By way of showing the development of the enterprise we may point to the fact that whilst in 1861 only about 1,112,490 gallons were exported to Europe from America, in 1863, the quantity reached 28,000,000 gallons. For the time, this influx of American oil had a depressing influence upon the Scotch trade, but now larger works are being carried on successfully with respect to the manufacture of the lubricating material from the shale.

      At the West Yorkshire coal and ironstone works, at Tingley Moor, the "hub" is brought up with the cannel coal from the cannel pit. When it reaches the surface, it is conveyed to the furnaces, each retort in which is charged with 10 cwt. at a time. There are fifty of these retorts, this portion of the works consisting of two benches of twenty-five retorts each. These are charged with the shale or "hub" for twenty-four hours, and they yield on an average twenty-five gallons of crude oil per ton. The oil passes from the retorts in a vaporous state, and is then transmitted along iron pipes into a tank sunk under the ground. It is afterwards pumped from this receptacle into an elevated tank, from which the stills are supplied for the first distillation. Subsequently the oil is conveyed to the " agitator," where it is chemically agitated for some time. It next reaches a second sunken tank, and from this it is pumped into another elevated tank, from which the second distillation stills are supplied. The paraffin is separated from the oil at this stage of the process, and then chemically treated for final distillation. The oil is next passed from the agitator into the refining stills, and then comes the separation of the spirit, burning, and lubricating oils. The product is afterwards forced into large wooden tanks lined with lead, where it is barrelled and got ready for the market.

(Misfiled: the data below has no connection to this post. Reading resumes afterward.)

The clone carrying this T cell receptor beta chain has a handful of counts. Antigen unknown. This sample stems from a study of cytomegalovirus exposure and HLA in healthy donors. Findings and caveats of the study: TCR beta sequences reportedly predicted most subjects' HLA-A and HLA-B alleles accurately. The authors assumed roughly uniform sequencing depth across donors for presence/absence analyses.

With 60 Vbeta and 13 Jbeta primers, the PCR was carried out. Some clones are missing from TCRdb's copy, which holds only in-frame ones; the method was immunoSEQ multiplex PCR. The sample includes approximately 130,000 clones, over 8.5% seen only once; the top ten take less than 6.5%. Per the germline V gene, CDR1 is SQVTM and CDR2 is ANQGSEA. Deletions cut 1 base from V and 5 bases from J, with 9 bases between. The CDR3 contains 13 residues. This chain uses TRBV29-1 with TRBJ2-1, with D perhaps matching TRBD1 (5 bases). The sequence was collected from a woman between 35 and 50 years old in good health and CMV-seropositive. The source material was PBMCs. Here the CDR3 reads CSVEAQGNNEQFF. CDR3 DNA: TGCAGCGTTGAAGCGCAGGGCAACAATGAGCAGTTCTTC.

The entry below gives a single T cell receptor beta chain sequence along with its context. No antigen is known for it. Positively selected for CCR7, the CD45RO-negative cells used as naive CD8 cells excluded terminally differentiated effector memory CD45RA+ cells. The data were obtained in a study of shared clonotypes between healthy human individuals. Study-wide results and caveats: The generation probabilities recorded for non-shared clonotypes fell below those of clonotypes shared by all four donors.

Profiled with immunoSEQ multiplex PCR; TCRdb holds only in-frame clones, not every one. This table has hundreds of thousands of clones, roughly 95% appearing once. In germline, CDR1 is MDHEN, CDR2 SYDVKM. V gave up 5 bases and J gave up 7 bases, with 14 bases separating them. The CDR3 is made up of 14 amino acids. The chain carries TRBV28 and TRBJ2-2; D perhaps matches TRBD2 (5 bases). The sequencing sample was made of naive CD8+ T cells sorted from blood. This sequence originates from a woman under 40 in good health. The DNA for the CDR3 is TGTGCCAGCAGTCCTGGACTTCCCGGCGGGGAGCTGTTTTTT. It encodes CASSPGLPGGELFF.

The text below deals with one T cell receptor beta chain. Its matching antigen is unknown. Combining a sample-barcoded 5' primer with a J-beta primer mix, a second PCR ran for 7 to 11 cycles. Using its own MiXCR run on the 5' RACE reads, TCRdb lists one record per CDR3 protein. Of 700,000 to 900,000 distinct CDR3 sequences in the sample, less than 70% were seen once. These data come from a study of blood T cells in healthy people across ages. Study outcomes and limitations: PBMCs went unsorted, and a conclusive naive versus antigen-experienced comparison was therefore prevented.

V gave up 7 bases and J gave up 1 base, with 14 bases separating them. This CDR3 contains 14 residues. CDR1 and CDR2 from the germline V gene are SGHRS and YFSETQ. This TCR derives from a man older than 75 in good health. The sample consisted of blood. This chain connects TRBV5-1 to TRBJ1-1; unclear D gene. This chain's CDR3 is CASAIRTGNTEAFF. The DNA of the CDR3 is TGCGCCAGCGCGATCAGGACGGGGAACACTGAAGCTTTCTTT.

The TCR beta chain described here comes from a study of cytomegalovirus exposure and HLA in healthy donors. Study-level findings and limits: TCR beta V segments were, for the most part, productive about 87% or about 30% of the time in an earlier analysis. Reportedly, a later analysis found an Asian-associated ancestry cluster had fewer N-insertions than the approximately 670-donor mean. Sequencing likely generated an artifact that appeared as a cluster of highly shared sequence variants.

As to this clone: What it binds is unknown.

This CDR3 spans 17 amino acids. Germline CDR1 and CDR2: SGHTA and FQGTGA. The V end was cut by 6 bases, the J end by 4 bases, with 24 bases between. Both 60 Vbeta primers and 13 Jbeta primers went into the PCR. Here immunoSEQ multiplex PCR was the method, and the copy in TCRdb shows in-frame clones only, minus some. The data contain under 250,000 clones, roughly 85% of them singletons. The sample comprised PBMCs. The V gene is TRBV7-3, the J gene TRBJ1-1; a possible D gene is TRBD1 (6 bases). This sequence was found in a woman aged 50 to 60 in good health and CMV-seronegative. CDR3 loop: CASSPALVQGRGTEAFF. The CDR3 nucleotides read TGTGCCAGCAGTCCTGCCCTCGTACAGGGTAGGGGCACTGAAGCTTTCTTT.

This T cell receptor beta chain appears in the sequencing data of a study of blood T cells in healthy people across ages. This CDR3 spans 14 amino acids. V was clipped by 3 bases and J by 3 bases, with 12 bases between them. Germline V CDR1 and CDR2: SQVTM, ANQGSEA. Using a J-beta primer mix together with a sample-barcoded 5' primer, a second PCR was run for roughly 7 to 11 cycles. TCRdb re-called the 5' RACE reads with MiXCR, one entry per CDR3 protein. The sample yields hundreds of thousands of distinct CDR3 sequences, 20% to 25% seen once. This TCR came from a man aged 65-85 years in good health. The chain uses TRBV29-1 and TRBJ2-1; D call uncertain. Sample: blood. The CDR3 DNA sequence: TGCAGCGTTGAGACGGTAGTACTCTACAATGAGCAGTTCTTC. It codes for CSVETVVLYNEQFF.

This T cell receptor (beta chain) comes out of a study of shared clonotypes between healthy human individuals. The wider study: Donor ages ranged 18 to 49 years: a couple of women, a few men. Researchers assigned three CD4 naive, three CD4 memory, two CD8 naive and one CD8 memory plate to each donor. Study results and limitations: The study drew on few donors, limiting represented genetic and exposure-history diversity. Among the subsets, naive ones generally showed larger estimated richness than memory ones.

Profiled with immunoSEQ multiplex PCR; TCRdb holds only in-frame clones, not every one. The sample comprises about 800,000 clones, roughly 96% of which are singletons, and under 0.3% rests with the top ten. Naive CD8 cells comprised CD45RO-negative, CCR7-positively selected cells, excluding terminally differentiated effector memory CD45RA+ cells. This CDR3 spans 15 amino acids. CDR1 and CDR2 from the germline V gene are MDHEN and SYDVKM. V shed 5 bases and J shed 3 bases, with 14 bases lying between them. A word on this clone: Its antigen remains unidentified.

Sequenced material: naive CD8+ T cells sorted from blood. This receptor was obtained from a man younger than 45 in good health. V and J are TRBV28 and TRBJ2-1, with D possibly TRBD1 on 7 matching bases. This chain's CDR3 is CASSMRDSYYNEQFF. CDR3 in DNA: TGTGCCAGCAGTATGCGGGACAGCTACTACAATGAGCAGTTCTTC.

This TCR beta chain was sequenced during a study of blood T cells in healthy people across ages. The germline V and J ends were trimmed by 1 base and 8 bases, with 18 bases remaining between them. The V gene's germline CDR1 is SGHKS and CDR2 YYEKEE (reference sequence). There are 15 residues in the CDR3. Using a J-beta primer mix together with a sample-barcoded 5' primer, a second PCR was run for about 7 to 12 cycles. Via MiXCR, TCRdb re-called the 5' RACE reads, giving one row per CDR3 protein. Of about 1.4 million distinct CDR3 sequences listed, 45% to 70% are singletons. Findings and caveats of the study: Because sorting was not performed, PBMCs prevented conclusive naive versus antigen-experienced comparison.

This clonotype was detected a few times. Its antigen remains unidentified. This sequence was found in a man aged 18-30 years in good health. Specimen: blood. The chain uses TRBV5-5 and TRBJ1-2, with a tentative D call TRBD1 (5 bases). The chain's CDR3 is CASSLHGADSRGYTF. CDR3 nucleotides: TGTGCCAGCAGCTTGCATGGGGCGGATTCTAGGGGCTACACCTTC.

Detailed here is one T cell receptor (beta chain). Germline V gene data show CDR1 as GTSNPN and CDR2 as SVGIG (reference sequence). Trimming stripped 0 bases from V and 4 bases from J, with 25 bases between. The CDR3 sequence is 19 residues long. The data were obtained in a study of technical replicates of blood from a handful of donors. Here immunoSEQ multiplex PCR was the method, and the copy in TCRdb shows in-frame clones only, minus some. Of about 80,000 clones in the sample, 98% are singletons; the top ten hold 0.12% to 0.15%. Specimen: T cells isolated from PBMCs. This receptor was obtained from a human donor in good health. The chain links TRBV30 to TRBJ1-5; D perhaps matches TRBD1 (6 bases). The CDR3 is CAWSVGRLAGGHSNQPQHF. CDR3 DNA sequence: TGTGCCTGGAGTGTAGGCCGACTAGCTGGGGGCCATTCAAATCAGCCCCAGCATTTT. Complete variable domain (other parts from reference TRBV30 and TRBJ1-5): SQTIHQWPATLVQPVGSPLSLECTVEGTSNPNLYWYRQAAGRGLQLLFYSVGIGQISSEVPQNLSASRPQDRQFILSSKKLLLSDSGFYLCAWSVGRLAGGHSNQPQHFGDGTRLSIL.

The oil is very rich in paraffin, and the other oils are also prepared for various uses in the manufacturing world. The paraffin is separated from the other oils by a and then it appears in the form of a finely honeycombed waxy mass. This is sent to London to be made into the best quality of candles, and it is another remarkable feature of the arrangements on the estate that all these processes arc quietly accomplished by one small engine, and without requiring the slightest manipulative skill, though the oil travels, in its several courses and stages of purification, through above half a mile of Iron pipes. Corf oil is obtained from the paraffin scales, under the powerful agency of the hydraulic press, and this lubricator finds very extensive demand in the market. The burning oil and spirit also go readily into consumption for various purposes connected with scientific employments. The shale spirit is used with Mr. Teale's lamp, of Manchester, and that of Mr. Clarke, of London.